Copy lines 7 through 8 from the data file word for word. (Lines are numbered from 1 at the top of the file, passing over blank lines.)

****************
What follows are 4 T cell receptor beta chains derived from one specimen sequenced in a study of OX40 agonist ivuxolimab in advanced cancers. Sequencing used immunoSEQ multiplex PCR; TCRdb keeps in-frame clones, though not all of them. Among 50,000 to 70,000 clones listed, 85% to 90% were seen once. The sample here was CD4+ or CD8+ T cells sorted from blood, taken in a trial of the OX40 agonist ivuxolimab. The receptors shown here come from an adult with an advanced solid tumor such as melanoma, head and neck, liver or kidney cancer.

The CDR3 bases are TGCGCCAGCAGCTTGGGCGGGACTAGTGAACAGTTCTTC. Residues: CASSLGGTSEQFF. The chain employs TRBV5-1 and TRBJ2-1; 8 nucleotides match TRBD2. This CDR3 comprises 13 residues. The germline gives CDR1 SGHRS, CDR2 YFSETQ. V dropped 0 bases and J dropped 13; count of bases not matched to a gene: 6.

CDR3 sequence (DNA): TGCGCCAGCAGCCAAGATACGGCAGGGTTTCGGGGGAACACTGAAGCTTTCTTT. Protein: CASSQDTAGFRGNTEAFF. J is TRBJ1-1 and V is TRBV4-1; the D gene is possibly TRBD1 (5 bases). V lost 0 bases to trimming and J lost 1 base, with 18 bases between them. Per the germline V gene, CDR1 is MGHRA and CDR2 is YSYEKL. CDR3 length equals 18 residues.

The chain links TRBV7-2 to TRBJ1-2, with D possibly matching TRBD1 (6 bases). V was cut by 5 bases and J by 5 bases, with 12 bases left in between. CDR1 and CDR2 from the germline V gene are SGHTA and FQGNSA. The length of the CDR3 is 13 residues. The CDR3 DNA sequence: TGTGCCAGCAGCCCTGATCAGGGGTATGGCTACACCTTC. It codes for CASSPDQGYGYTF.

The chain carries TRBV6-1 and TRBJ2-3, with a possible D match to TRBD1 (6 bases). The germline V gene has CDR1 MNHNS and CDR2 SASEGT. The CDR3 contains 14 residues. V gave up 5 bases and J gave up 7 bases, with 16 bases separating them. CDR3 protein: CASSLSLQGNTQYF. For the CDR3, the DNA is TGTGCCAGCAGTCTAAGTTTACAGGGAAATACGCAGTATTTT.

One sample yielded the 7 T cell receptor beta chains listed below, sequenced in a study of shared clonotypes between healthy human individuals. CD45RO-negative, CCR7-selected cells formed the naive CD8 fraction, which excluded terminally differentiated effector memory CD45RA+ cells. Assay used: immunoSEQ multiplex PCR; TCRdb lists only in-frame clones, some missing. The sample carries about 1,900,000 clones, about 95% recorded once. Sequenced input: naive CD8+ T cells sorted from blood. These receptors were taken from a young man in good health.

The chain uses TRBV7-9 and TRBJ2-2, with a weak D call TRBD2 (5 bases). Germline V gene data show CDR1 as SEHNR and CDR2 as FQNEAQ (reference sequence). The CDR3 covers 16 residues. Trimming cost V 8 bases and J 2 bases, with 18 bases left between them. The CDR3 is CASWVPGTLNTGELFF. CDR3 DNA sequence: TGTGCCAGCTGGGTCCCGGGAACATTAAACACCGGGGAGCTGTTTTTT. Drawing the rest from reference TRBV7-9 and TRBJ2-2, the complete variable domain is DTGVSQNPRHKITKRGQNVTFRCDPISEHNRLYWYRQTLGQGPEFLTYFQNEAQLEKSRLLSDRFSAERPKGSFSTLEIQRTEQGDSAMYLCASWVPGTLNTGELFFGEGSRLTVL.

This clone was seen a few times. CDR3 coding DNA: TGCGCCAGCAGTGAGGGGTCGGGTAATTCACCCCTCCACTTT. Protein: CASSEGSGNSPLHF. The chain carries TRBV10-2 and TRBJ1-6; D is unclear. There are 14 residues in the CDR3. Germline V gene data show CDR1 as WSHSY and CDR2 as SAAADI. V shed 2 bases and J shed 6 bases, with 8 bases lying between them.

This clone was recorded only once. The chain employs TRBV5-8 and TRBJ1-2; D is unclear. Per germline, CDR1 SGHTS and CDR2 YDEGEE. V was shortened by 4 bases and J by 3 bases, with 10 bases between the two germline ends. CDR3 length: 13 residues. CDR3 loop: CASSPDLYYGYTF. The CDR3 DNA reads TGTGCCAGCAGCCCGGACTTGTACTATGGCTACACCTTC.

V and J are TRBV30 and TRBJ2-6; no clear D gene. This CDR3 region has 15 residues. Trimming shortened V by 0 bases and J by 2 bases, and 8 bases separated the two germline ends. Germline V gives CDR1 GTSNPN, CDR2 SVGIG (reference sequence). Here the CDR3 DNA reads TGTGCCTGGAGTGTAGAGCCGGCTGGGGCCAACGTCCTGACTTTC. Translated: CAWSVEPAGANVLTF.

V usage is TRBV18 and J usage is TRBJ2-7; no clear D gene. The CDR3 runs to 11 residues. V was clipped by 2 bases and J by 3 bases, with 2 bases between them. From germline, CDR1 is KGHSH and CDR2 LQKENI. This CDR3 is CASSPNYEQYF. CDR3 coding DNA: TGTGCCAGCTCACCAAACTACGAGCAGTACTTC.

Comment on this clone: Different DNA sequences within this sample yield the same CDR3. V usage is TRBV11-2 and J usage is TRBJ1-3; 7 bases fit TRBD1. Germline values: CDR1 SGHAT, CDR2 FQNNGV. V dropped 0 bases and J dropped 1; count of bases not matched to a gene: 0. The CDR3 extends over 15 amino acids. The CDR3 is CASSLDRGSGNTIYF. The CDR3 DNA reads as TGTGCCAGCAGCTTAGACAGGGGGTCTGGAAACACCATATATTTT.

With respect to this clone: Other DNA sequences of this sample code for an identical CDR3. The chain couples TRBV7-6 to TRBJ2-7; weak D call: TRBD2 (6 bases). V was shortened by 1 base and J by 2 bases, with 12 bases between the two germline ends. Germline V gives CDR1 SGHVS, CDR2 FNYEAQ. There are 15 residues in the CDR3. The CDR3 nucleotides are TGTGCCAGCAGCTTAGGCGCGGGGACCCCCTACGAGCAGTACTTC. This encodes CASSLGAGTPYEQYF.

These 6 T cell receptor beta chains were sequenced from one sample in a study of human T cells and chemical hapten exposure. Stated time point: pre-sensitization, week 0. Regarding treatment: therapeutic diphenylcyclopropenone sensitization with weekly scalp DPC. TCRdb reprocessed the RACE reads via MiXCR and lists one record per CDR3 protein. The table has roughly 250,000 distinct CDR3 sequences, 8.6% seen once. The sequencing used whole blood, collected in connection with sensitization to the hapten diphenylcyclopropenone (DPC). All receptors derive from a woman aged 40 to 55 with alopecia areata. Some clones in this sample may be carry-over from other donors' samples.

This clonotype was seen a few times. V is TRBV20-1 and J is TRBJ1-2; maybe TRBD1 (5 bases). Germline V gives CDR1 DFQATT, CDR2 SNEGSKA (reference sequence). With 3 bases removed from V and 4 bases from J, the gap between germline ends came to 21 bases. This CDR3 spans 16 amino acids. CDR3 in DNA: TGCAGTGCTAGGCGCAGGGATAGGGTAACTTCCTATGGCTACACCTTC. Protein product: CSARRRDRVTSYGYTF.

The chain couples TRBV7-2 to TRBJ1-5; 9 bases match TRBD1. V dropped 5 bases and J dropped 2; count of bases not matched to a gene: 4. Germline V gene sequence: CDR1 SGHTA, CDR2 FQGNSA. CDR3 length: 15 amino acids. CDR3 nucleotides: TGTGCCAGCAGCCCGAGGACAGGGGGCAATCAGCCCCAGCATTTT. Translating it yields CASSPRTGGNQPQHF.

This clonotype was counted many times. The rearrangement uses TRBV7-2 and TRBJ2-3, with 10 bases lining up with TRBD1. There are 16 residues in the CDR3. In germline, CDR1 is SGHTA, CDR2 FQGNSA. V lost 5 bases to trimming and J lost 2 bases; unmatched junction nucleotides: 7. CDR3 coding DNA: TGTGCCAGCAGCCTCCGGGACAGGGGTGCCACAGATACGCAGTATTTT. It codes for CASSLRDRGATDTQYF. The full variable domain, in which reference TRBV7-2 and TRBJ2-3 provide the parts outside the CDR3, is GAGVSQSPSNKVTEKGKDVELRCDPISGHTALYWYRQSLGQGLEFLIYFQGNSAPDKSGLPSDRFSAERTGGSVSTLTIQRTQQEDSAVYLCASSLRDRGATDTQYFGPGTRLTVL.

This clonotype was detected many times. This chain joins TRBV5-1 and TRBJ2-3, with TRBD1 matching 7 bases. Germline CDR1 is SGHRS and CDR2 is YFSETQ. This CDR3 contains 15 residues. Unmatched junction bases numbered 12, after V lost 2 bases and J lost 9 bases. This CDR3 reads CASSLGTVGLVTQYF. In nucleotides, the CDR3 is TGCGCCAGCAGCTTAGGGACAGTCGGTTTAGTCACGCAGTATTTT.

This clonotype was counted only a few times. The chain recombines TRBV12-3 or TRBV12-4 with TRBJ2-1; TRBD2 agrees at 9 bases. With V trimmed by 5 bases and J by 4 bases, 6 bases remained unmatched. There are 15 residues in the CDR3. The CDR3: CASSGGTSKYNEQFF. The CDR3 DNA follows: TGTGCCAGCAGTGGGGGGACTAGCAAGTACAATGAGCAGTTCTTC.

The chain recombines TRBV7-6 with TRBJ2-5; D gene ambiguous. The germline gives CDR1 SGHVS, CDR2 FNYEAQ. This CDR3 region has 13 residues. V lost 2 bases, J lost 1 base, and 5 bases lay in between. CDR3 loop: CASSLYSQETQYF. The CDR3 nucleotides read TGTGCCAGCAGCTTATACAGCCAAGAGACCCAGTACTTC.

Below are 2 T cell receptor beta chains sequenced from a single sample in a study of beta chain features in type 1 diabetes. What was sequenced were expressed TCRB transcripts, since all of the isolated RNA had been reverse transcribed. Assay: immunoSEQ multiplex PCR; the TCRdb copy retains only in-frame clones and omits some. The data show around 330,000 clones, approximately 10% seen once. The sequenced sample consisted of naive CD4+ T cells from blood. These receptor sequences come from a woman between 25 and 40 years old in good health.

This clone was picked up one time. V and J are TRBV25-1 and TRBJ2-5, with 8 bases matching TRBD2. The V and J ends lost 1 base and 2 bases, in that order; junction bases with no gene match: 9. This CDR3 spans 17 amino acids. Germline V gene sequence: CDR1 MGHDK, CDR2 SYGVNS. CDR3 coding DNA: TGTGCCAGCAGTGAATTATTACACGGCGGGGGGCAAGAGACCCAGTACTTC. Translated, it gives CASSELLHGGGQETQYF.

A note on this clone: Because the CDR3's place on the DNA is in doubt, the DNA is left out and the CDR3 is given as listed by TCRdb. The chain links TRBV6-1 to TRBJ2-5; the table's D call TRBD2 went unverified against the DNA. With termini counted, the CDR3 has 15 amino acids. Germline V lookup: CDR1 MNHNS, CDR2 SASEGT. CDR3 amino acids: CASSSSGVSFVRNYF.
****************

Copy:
The chain uses TRBV7-9 and TRBJ2-2, with a weak D call TRBD2 (5 bases). Germline V gene data show CDR1 as SEHNR and CDR2 as FQNEAQ (reference sequence). The CDR3 covers 16 residues. Trimming cost V 8 bases and J 2 bases, with 18 bases left between them. The CDR3 is CASWVPGTLNTGELFF. CDR3 DNA sequence: TGTGCCAGCTGGGTCCCGGGAACATTAAACACCGGGGAGCTGTTTTTT. Drawing the rest from reference TRBV7-9 and TRBJ2-2, the complete variable domain is DTGVSQNPRHKITKRGQNVTFRCDPISEHNRLYWYRQTLGQGPEFLTYFQNEAQLEKSRLLSDRFSAERPKGSFSTLEIQRTEQGDSAMYLCASWVPGTLNTGELFFGEGSRLTVL.

This clone was seen a few times. CDR3 coding DNA: TGCGCCAGCAGTGAGGGGTCGGGTAATTCACCCCTCCACTTT. Protein: CASSEGSGNSPLHF. The chain carries TRBV10-2 and TRBJ1-6; D is unclear. There are 14 residues in the CDR3. Germline V gene data show CDR1 as WSHSY and CDR2 as SAAADI. V shed 2 bases and J shed 6 bases, with 8 bases lying between them.